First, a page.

Water is a precious gift

Growing up in northern New York, water was very important to me.
At our kitchen sink, we had two pumps. One was delicious drinking well water while the other was rainwater gathered in our cistern. This “soft” water was used for baths and laundry.
And we always had plenty of hot water in the tank in our wood stove, especially in the winter.
One of my favourite haunts on our farm was a quite large body of water that I called the “pond.” It was all that was left of a thriving sawmill used when they were clearing the North Country a century earlier.
I did a lot of my daydreaming as I sauntered around the edge of my special pond.
In northern New York, we were surrounded by all kinds of bodies of water –brooks and streams, small rivers and large, small lakes and large, small falls and large, including Niagara Falls only 250 miles away.
And many a Sunday afternoon, my family visited these wonders. But my favourite place of all time was Whetstone Gulf.
Whetstone was a narrow, deep gully with both banks planted with evergreens. At the bottom of the gulf was a sparkling clear stream. But what made Whetstone so special was that the stream had a slate bottom.
As children, we had to be very careful as we waded because slate can be very slippery when wet. After wading, we could use a large piece of slate as a tablet and a small piece as a pen, and draw pictures or write poems.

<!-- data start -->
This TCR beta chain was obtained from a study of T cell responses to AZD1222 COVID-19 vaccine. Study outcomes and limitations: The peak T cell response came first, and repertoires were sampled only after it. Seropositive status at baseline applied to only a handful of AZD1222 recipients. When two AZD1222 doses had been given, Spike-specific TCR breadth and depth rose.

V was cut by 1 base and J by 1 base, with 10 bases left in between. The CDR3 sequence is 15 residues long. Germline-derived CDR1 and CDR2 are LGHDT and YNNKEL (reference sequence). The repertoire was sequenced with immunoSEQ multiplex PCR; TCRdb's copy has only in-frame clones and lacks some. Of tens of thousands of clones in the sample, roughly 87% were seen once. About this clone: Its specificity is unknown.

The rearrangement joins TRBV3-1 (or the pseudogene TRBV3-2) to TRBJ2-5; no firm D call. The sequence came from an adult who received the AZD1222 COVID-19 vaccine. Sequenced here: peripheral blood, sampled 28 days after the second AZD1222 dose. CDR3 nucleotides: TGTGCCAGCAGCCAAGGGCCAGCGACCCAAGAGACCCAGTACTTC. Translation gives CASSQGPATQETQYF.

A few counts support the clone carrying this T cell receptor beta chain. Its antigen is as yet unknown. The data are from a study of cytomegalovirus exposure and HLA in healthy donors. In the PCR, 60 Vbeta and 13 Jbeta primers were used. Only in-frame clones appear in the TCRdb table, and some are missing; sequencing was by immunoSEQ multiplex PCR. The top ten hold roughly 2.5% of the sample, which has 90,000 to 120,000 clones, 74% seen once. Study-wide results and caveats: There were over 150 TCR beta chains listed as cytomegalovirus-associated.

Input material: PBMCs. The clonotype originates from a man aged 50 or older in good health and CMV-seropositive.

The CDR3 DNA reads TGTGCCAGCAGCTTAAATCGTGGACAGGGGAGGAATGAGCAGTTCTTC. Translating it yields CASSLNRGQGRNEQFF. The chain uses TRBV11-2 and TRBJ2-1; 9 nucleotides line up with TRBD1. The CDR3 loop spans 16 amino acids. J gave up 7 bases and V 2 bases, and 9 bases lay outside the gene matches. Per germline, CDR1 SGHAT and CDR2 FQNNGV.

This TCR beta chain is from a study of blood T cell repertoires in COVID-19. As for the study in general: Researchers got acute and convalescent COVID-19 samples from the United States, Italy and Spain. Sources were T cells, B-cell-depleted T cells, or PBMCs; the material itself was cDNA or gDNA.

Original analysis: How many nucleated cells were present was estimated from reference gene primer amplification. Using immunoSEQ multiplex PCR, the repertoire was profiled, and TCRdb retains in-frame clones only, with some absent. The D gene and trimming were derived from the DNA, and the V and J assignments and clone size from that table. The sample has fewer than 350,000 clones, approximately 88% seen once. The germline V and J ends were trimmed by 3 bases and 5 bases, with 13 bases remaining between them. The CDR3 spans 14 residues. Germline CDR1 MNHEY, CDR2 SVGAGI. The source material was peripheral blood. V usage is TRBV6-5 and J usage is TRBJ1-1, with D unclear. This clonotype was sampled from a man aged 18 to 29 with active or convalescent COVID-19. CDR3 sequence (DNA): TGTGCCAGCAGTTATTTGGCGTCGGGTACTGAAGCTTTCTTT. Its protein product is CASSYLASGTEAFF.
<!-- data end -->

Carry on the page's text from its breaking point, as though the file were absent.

I still remember the fun!
One Sunday, we visited beautiful Lake Placid in the nearby Adirondack Mountains. And another time, Lake Bonaparte. As for rivers, the St. Lawrence, with its Thousand Islands, was, of course, the best.
When I visited as a girl, the international Thousand Islands Bridge, with its five majestic spans connecting the U.S. and Canada, recently had been constructed.
Early on, the new bridge saw 150,000 crossings a year. Now the traffic count is two million annually.
Although, I haven’t lived in northern New York for a long, long time, and I rarely visit, I still remember! And everywhere I go, I seek out bodies of water.
The Grand River in eastern Canada. The beautiful parks on the banks of the North Saskatchewan that winds through the city of Edmonton–our home for nine years.
Skating on Sand Creek in Kansas. Wading in the Atlantic Ocean. Camping at Long Lake in northern Canada, when it was so cold that our small daughter actually was blue when she got out of the water.
And I even found a nostalgic slate-bottomed stream on a day trip in Kansas! The memories go on.
What water memories do you have? Where did you fish or portage? What shores did you picnic on? What lakes and rivers of your childhood were special?
As you enjoy your memories, give thanks for water. Enjoy it, but never waste it. Always drink plenty of fresh pure water for your health.
And always remember that water is a precious gift!
Marie Snider is an award-winning health writer and syndicated columnist. Write her at thisside60@cox.net